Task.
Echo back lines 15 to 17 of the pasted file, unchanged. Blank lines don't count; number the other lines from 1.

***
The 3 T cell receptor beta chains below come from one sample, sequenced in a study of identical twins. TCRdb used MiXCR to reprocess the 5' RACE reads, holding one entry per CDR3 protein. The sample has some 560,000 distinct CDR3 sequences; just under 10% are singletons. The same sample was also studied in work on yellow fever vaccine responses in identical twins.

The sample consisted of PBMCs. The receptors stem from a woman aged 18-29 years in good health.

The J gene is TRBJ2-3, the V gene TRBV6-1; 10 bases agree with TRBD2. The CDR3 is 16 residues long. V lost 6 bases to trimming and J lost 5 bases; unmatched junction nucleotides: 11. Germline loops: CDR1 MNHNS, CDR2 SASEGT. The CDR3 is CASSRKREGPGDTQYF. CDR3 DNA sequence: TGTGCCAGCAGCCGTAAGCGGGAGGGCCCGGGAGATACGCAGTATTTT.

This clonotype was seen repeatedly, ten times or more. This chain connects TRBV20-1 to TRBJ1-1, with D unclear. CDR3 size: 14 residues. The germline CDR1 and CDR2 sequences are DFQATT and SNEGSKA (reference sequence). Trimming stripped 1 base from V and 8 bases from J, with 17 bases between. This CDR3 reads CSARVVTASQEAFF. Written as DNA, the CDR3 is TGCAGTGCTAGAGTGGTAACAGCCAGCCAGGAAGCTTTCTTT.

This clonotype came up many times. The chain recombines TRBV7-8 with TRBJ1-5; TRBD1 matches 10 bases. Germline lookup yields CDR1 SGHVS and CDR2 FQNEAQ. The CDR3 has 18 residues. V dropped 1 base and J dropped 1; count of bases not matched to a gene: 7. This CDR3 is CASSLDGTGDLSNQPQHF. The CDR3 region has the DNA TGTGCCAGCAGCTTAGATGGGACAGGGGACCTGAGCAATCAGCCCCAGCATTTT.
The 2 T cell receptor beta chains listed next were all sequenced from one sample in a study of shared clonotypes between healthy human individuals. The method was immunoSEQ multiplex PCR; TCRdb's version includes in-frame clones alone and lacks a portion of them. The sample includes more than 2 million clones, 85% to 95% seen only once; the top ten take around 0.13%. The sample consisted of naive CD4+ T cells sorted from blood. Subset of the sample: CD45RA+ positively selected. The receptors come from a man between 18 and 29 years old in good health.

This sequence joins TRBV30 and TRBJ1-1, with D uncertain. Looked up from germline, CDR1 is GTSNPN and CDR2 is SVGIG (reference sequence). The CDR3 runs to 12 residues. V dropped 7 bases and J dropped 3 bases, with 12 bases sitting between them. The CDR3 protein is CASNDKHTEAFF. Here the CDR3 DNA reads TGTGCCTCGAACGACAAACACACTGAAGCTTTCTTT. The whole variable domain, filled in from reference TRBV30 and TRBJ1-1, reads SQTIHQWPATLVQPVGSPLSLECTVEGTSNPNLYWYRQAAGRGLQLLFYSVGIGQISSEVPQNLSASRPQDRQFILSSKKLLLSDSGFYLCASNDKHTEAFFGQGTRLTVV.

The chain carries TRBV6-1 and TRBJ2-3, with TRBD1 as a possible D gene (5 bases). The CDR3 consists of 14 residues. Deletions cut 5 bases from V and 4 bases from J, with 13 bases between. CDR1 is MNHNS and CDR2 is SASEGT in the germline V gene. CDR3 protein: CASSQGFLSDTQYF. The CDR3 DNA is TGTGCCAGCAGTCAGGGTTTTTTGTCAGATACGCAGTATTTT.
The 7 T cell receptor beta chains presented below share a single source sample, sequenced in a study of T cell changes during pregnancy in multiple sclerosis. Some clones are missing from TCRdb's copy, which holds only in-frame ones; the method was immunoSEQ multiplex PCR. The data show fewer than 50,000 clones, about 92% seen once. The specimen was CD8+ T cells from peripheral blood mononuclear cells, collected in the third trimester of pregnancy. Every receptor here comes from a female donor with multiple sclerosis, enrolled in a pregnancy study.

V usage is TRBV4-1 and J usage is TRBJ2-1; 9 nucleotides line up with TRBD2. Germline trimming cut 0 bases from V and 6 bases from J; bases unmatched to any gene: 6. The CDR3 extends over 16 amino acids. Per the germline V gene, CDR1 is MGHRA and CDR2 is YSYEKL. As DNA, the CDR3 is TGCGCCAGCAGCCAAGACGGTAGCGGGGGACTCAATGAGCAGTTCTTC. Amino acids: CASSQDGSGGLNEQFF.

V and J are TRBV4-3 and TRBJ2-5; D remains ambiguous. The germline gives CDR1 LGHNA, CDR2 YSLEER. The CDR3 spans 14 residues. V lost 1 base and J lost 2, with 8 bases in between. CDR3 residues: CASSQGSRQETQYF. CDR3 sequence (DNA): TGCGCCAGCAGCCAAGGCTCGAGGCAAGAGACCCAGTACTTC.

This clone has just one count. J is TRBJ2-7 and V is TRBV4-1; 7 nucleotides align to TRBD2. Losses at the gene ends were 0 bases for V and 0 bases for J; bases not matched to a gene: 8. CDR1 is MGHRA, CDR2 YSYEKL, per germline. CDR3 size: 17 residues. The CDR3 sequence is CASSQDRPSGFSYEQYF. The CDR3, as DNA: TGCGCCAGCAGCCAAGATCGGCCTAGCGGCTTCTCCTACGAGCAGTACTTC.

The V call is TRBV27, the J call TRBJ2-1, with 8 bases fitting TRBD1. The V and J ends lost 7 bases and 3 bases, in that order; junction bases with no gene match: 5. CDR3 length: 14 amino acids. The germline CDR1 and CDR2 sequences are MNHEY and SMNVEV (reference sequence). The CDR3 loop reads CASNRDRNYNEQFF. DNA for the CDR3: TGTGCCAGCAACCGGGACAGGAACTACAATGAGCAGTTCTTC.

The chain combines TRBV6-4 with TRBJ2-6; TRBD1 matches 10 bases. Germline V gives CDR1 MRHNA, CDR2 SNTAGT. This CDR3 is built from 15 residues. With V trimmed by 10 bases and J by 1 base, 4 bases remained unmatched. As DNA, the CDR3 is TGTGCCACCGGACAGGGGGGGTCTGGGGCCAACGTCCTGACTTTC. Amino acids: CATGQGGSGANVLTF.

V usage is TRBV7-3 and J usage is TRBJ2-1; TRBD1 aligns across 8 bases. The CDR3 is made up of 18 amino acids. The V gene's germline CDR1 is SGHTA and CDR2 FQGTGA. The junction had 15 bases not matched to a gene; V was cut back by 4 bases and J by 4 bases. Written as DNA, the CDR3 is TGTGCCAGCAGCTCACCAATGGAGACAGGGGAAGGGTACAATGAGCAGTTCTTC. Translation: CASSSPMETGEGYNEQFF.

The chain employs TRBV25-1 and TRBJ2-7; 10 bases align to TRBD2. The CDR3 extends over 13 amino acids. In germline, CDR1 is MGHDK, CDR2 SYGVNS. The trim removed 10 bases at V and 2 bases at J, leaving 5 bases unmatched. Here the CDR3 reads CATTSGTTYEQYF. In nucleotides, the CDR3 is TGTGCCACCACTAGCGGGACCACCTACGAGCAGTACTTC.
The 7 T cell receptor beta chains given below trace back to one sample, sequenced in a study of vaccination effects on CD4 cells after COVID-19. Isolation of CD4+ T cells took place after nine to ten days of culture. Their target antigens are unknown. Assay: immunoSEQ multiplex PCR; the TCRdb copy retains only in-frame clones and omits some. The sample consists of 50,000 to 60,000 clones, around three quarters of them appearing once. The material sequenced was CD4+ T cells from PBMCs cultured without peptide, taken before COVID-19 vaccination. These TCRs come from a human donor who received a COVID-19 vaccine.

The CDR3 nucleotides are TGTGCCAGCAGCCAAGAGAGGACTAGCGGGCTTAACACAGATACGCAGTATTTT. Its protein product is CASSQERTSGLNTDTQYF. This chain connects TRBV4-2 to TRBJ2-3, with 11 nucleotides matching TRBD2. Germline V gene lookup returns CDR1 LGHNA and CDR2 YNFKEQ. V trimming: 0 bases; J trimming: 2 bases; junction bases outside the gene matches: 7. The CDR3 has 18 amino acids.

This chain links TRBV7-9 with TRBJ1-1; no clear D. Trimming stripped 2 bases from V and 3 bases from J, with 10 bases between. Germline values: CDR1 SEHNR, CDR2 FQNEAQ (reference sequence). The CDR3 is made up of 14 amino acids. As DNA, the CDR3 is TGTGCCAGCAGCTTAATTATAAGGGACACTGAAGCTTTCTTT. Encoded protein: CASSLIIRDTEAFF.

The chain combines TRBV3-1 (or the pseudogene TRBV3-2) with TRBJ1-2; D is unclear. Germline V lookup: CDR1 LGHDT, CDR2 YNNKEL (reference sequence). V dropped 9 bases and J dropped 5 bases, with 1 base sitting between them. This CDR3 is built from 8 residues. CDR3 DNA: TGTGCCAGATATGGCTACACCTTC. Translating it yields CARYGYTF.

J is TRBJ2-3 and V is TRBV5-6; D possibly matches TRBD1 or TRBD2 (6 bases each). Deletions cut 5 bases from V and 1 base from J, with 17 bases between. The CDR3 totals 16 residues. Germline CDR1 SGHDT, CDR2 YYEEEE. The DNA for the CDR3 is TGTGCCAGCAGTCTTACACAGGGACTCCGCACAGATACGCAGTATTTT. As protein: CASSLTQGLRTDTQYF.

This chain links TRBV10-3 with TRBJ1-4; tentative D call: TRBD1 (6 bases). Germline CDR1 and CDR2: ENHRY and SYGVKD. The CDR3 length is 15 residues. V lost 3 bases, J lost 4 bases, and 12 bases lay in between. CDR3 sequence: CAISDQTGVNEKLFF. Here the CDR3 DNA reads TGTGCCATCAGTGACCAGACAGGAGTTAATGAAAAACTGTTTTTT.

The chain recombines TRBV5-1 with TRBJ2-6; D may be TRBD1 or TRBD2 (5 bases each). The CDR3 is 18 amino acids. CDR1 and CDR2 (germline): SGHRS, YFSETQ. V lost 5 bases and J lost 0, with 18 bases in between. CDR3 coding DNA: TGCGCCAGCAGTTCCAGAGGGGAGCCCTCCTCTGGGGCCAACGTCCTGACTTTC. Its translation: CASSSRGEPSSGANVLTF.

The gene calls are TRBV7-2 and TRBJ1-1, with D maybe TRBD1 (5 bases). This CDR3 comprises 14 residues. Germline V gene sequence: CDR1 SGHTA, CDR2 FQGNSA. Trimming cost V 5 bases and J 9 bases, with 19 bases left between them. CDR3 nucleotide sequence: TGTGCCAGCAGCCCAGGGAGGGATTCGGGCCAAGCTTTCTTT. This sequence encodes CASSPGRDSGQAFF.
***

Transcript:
V usage is TRBV7-3 and J usage is TRBJ2-1; TRBD1 aligns across 8 bases. The CDR3 is made up of 18 amino acids. The V gene's germline CDR1 is SGHTA and CDR2 FQGTGA. The junction had 15 bases not matched to a gene; V was cut back by 4 bases and J by 4 bases. Written as DNA, the CDR3 is TGTGCCAGCAGCTCACCAATGGAGACAGGGGAAGGGTACAATGAGCAGTTCTTC. Translation: CASSSPMETGEGYNEQFF.

The chain employs TRBV25-1 and TRBJ2-7; 10 bases align to TRBD2. The CDR3 extends over 13 amino acids. In germline, CDR1 is MGHDK, CDR2 SYGVNS. The trim removed 10 bases at V and 2 bases at J, leaving 5 bases unmatched. Here the CDR3 reads CATTSGTTYEQYF. In nucleotides, the CDR3 is TGTGCCACCACTAGCGGGACCACCTACGAGCAGTACTTC.
The 7 T cell receptor beta chains given below trace back to one sample, sequenced in a study of vaccination effects on CD4 cells after COVID-19. Isolation of CD4+ T cells took place after nine to ten days of culture. Their target antigens are unknown. Assay: immunoSEQ multiplex PCR; the TCRdb copy retains only in-frame clones and omits some. The sample consists of 50,000 to 60,000 clones, around three quarters of them appearing once. The material sequenced was CD4+ T cells from PBMCs cultured without peptide, taken before COVID-19 vaccination. These TCRs come from a human donor who received a COVID-19 vaccine.